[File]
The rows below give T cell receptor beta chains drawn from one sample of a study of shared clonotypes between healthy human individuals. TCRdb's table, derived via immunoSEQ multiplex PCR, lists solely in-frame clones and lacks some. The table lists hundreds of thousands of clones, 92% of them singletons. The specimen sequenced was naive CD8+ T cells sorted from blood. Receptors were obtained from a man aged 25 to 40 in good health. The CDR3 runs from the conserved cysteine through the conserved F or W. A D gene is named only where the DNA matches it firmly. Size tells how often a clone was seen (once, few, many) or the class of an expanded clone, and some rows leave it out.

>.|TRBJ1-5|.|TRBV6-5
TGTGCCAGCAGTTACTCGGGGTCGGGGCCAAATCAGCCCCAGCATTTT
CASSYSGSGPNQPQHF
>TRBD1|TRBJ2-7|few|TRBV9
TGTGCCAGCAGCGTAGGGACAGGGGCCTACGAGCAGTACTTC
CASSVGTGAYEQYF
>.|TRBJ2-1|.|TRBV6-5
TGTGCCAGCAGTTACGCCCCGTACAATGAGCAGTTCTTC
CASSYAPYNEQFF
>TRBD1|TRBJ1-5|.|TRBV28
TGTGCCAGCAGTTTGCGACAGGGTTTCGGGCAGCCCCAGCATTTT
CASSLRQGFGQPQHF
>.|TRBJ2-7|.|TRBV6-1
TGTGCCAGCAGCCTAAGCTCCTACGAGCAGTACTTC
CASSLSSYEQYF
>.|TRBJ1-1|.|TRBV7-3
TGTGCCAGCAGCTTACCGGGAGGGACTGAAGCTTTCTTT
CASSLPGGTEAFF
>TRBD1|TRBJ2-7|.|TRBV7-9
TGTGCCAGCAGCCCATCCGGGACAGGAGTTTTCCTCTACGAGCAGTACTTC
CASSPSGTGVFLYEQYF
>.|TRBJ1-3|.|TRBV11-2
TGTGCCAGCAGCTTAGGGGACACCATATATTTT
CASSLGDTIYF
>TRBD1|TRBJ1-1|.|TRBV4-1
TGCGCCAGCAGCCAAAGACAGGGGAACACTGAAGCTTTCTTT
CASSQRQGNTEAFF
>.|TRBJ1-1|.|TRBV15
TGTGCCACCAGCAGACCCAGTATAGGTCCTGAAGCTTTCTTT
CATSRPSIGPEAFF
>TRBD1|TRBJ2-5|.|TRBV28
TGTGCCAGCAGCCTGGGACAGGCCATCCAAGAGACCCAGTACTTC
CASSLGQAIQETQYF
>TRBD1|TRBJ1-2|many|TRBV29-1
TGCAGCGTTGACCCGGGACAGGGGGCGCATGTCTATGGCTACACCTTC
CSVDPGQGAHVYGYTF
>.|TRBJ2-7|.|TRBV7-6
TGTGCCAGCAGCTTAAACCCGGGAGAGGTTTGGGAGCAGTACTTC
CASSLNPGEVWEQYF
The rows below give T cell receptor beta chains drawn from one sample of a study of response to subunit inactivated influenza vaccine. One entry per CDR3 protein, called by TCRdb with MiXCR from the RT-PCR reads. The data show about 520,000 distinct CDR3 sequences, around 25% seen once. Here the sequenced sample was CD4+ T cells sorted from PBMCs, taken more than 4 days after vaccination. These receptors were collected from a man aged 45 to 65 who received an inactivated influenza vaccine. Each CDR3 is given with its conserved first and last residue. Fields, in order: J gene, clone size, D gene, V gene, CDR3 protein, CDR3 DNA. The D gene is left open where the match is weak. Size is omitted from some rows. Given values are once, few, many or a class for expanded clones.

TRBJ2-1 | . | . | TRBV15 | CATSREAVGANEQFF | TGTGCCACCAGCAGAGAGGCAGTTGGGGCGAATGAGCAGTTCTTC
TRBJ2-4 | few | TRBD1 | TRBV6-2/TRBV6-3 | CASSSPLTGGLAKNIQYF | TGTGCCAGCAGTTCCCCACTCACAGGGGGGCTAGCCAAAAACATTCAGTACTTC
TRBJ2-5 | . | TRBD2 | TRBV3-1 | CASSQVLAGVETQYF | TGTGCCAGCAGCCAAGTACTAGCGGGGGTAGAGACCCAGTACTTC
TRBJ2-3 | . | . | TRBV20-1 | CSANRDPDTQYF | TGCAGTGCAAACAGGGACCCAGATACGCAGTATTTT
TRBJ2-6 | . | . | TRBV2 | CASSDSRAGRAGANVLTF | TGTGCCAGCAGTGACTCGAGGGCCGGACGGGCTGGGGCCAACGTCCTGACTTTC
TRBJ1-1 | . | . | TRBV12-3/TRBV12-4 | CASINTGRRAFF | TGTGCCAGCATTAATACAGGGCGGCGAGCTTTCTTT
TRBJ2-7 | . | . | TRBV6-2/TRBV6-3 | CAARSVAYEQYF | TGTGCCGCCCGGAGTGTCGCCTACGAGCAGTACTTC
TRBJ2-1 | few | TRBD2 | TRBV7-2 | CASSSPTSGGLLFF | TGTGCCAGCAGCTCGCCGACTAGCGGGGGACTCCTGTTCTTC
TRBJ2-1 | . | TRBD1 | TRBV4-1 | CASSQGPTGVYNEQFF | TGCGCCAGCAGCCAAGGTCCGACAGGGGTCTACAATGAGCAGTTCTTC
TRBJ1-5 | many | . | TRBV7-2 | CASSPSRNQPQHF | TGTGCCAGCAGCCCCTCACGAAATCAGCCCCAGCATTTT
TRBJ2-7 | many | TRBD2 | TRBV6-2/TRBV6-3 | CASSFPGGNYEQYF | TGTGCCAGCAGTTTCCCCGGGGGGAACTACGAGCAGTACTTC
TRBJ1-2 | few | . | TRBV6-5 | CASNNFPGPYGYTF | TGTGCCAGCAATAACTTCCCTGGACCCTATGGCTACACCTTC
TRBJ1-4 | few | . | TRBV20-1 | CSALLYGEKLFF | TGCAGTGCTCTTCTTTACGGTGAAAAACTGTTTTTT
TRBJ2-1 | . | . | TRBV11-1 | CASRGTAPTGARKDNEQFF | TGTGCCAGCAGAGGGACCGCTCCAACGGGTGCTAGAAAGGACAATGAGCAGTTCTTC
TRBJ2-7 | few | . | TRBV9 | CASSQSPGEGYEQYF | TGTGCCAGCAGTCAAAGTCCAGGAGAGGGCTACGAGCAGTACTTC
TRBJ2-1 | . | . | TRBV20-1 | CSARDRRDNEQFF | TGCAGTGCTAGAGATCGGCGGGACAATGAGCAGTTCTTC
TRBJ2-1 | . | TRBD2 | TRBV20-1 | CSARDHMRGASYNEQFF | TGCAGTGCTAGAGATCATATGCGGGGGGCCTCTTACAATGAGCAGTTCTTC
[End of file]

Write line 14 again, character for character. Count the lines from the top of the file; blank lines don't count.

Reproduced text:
>.|TRBJ2-7|.|TRBV6-1